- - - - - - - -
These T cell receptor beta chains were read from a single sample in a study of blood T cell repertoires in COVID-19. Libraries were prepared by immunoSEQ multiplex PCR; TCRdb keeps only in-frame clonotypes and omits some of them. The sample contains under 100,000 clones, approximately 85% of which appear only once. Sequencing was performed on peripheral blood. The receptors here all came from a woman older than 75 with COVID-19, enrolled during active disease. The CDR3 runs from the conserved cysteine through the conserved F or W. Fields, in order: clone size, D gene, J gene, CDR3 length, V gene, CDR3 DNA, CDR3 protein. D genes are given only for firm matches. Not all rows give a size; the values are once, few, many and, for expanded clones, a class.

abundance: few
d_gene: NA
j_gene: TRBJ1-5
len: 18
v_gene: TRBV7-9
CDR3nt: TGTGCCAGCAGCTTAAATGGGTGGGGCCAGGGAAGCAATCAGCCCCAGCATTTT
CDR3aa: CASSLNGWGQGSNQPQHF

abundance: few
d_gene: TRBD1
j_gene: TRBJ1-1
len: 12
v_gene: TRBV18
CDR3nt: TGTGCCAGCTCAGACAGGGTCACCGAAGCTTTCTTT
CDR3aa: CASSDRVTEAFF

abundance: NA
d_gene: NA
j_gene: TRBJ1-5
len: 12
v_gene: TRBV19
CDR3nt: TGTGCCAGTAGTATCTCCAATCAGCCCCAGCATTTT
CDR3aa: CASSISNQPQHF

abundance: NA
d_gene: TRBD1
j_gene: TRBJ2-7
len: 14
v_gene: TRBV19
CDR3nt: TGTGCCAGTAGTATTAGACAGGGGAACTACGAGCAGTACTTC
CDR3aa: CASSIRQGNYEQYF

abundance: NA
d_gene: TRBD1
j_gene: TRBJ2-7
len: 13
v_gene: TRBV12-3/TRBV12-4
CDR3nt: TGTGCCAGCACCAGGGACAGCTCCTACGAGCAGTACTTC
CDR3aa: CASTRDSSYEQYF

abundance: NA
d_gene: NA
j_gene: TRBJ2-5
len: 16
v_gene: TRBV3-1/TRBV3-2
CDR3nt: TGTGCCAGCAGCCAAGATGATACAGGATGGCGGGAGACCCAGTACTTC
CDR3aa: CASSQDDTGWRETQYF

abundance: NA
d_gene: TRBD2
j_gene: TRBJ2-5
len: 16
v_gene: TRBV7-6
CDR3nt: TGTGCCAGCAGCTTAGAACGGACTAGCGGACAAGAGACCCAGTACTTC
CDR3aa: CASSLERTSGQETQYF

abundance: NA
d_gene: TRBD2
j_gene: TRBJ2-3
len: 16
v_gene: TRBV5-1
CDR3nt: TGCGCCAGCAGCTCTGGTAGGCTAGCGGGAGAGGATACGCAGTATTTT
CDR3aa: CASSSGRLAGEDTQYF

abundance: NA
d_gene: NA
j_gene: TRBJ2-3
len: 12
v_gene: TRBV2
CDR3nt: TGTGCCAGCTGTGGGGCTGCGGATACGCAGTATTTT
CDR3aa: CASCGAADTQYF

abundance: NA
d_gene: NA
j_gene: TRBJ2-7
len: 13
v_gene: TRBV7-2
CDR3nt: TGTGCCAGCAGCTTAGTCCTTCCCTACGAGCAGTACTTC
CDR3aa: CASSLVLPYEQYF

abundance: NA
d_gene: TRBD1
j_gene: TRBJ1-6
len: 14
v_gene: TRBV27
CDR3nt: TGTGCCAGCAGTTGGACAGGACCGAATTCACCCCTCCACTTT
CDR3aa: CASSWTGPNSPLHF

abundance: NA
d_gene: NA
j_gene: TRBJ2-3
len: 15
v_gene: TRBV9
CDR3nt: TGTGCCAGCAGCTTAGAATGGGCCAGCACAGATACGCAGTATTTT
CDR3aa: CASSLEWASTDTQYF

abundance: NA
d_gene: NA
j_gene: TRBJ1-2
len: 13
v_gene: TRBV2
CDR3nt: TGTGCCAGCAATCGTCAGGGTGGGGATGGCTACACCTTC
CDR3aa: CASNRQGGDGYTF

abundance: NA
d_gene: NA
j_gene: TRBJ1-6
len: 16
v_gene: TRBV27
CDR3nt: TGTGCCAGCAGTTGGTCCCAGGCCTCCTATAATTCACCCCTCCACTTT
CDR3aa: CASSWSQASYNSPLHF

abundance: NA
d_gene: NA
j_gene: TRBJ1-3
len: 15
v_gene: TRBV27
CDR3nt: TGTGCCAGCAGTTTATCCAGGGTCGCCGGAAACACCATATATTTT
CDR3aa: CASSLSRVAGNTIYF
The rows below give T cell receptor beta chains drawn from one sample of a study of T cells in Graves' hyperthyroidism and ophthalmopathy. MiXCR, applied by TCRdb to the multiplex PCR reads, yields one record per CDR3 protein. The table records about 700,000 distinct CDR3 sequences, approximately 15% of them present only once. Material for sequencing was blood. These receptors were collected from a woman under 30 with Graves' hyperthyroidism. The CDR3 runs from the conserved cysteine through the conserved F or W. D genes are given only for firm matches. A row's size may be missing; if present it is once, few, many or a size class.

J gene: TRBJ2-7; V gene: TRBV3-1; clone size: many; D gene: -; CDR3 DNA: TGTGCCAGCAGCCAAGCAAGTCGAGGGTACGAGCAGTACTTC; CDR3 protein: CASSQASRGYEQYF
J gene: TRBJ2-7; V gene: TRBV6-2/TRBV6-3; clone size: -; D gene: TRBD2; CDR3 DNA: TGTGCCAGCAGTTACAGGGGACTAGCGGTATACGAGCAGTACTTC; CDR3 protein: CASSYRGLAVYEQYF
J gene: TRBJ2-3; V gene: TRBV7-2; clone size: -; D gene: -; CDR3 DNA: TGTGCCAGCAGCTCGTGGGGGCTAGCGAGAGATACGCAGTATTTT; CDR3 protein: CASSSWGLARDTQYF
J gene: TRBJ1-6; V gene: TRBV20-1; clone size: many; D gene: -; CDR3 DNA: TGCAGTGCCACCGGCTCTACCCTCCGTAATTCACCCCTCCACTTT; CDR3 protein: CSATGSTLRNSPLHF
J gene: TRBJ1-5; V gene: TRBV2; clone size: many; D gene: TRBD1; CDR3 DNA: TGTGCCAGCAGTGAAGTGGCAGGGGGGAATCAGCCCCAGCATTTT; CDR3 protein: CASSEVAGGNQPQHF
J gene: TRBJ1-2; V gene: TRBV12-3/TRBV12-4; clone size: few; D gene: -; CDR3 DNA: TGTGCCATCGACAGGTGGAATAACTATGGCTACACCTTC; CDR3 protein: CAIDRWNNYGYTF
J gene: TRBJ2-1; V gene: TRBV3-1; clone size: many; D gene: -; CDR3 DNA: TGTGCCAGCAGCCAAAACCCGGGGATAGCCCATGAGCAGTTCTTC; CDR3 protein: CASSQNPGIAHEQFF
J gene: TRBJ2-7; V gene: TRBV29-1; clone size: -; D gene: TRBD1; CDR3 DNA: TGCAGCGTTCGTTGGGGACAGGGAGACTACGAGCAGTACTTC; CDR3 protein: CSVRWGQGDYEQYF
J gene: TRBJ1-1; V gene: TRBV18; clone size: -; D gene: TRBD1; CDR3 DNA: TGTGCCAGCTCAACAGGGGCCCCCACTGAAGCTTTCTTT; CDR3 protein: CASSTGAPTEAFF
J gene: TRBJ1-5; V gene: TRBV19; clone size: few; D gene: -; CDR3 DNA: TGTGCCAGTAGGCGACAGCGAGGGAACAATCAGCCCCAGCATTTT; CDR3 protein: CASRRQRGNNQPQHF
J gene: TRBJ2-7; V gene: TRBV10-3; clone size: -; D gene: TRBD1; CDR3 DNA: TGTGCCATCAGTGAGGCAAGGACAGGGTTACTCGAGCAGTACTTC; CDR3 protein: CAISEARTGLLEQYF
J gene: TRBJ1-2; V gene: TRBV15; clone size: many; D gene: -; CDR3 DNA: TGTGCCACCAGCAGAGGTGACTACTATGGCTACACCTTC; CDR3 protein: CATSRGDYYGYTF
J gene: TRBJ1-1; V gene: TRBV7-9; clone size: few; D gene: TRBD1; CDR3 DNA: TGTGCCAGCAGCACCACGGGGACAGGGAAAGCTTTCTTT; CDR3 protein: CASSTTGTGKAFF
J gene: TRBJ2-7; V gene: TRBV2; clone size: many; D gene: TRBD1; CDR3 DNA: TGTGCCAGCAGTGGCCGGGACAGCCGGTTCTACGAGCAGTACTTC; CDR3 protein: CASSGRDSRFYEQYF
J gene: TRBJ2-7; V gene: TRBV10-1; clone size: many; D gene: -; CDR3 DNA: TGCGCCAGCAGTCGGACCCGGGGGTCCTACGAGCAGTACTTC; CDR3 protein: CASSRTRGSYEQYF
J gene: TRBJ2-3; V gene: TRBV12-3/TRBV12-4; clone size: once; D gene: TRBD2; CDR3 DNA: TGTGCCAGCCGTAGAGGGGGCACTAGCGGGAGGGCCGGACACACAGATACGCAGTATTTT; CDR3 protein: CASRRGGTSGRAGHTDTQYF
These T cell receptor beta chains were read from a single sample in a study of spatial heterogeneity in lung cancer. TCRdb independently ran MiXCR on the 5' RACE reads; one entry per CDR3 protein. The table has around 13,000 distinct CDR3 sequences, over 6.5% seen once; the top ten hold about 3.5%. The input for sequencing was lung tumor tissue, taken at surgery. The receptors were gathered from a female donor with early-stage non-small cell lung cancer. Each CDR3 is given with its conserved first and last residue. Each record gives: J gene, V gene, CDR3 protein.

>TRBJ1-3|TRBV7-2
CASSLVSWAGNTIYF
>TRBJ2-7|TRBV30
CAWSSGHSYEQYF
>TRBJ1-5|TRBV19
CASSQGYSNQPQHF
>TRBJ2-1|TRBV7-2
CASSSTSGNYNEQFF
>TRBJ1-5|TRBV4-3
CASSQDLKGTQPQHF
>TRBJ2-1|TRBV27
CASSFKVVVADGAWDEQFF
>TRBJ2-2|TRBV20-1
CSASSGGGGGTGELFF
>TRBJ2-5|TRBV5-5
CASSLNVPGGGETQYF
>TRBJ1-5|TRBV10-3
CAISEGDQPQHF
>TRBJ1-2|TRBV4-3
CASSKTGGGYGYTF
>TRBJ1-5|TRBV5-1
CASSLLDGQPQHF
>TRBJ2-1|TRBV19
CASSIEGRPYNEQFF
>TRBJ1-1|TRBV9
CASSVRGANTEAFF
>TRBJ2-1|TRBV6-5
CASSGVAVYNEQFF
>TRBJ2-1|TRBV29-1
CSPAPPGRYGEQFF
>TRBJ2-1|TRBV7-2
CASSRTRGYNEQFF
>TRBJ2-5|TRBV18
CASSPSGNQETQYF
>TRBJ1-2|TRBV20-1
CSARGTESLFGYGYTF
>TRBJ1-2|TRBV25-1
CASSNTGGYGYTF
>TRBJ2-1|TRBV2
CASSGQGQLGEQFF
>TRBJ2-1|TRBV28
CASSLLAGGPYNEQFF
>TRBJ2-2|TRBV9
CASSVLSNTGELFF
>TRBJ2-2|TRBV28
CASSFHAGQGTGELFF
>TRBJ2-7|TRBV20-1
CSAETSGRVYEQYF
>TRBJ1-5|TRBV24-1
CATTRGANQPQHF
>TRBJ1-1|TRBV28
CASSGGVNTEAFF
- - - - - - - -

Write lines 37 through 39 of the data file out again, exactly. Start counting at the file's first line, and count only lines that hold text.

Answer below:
abundance: NA
d_gene: NA
j_gene: TRBJ2-5